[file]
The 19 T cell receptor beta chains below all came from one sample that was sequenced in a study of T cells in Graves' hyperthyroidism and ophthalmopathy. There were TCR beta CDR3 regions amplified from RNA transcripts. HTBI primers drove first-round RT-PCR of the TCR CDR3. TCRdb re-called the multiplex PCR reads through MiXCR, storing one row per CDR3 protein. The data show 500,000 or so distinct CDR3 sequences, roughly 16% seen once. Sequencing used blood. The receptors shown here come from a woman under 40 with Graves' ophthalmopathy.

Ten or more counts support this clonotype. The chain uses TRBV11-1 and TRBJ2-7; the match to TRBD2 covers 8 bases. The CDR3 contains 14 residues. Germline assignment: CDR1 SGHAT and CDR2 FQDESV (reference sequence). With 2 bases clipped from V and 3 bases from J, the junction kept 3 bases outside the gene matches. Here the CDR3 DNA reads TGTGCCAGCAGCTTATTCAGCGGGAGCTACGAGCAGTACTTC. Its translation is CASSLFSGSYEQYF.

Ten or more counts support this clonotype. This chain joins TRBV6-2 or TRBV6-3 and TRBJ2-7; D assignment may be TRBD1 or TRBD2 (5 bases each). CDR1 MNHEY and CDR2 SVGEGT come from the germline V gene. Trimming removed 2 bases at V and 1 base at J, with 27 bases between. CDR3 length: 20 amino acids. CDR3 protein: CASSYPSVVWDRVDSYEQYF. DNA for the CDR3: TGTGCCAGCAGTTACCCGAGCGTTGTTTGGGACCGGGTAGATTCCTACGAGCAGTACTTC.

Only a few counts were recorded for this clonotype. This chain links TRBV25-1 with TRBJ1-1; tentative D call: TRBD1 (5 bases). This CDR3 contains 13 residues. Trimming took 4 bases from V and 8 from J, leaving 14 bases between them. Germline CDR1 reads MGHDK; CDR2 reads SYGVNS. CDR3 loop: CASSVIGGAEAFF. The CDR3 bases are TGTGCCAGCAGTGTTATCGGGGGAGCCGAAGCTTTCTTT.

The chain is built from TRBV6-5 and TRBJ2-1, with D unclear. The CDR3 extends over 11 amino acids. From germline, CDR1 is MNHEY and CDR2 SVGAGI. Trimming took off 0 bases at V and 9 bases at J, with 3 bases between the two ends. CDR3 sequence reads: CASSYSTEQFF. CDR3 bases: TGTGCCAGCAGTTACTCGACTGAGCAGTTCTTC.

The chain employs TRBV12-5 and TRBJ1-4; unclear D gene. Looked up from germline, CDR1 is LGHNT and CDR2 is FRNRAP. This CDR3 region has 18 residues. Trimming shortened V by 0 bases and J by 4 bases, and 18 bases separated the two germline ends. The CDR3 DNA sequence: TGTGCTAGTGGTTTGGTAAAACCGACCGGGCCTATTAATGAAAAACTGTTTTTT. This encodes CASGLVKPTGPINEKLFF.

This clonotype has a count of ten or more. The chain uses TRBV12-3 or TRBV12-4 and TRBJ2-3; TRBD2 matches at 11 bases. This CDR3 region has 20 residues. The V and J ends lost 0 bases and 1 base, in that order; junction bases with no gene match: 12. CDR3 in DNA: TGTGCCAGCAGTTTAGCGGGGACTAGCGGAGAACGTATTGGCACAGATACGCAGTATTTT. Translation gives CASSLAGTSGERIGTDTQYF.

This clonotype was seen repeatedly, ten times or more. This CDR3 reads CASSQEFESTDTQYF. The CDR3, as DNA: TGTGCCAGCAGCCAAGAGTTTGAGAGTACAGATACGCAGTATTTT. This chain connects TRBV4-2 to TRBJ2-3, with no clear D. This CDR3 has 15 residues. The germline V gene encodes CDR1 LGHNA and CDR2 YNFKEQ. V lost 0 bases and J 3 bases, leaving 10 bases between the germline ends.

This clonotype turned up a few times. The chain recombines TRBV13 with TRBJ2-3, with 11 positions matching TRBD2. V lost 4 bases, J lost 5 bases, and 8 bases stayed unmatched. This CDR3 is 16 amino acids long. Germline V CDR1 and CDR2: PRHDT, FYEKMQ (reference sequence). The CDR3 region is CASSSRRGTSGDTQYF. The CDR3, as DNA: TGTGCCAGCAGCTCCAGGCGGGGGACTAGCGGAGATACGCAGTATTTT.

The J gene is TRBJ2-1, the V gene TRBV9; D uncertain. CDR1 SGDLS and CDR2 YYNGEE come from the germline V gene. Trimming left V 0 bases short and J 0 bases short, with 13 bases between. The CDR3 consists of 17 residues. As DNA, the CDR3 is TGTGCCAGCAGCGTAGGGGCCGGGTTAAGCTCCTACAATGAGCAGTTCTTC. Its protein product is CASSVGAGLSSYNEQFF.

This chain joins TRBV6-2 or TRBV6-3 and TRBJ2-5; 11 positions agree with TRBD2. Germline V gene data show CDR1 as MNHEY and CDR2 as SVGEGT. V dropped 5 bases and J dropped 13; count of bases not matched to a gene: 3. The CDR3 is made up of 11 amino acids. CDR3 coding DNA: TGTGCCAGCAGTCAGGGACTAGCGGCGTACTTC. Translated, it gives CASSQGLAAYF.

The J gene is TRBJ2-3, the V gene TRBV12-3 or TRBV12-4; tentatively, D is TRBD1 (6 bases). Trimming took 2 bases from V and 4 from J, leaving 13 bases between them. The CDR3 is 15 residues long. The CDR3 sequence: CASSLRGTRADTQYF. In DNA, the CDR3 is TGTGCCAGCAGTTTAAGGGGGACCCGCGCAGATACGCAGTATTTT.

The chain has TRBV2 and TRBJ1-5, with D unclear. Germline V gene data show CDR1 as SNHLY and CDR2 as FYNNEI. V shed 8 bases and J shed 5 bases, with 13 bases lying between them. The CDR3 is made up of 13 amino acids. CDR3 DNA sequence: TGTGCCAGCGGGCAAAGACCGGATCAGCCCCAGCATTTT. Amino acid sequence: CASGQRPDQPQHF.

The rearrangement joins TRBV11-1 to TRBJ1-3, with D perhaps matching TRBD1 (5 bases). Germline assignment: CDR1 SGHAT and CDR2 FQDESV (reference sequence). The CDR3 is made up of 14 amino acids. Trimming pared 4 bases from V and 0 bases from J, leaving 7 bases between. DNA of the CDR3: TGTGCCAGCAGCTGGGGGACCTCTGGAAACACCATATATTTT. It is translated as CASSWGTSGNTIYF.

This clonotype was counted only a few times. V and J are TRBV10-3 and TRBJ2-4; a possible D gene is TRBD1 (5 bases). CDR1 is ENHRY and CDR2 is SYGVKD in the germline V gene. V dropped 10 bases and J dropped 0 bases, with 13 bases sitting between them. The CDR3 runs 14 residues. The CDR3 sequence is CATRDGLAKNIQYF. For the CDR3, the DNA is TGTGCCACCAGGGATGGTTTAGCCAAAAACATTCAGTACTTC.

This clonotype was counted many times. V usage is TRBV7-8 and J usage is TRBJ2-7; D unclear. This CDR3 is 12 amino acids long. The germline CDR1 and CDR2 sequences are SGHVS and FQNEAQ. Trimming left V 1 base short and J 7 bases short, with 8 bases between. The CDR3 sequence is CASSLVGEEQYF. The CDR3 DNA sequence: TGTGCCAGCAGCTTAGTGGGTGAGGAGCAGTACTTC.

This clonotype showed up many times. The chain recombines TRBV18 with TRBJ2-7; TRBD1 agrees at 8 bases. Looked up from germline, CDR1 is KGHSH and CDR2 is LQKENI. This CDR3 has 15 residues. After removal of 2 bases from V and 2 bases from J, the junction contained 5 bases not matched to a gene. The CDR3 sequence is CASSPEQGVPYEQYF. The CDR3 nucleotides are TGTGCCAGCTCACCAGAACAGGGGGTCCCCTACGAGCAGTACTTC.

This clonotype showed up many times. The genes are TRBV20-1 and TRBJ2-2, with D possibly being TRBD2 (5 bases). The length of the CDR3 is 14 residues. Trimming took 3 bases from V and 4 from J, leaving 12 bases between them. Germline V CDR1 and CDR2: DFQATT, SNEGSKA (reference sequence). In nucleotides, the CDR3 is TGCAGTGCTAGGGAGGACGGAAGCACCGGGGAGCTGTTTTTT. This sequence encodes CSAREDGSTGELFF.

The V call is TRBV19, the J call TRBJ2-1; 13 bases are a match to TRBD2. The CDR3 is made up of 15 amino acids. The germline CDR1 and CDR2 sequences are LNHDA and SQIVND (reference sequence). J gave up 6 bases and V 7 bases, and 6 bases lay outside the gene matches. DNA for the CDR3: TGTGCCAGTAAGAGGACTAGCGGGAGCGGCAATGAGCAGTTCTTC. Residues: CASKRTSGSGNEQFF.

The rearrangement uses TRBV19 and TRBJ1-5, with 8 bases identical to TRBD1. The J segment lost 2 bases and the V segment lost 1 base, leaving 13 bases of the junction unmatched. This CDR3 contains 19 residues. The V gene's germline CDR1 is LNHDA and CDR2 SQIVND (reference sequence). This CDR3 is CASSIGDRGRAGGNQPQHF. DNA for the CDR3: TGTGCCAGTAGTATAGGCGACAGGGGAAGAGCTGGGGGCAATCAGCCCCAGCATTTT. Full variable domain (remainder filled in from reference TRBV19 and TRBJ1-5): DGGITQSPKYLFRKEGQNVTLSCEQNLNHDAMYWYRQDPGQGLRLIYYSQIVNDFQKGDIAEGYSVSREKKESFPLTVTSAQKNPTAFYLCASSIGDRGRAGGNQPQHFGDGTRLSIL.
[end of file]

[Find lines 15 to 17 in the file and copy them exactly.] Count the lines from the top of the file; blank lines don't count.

This clonotype was counted only a few times. V and J are TRBV10-3 and TRBJ2-4; a possible D gene is TRBD1 (5 bases). CDR1 is ENHRY and CDR2 is SYGVKD in the germline V gene. V dropped 10 bases and J dropped 0 bases, with 13 bases sitting between them. The CDR3 runs 14 residues. The CDR3 sequence is CATRDGLAKNIQYF. For the CDR3, the DNA is TGTGCCACCAGGGATGGTTTAGCCAAAAACATTCAGTACTTC.

This clonotype was counted many times. V usage is TRBV7-8 and J usage is TRBJ2-7; D unclear. This CDR3 is 12 amino acids long. The germline CDR1 and CDR2 sequences are SGHVS and FQNEAQ. Trimming left V 1 base short and J 7 bases short, with 8 bases between. The CDR3 sequence is CASSLVGEEQYF. The CDR3 DNA sequence: TGTGCCAGCAGCTTAGTGGGTGAGGAGCAGTACTTC.

This clonotype showed up many times. The chain recombines TRBV18 with TRBJ2-7; TRBD1 agrees at 8 bases. Looked up from germline, CDR1 is KGHSH and CDR2 is LQKENI. This CDR3 has 15 residues. After removal of 2 bases from V and 2 bases from J, the junction contained 5 bases not matched to a gene. The CDR3 sequence is CASSPEQGVPYEQYF. The CDR3 nucleotides are TGTGCCAGCTCACCAGAACAGGGGGTCCCCTACGAGCAGTACTTC.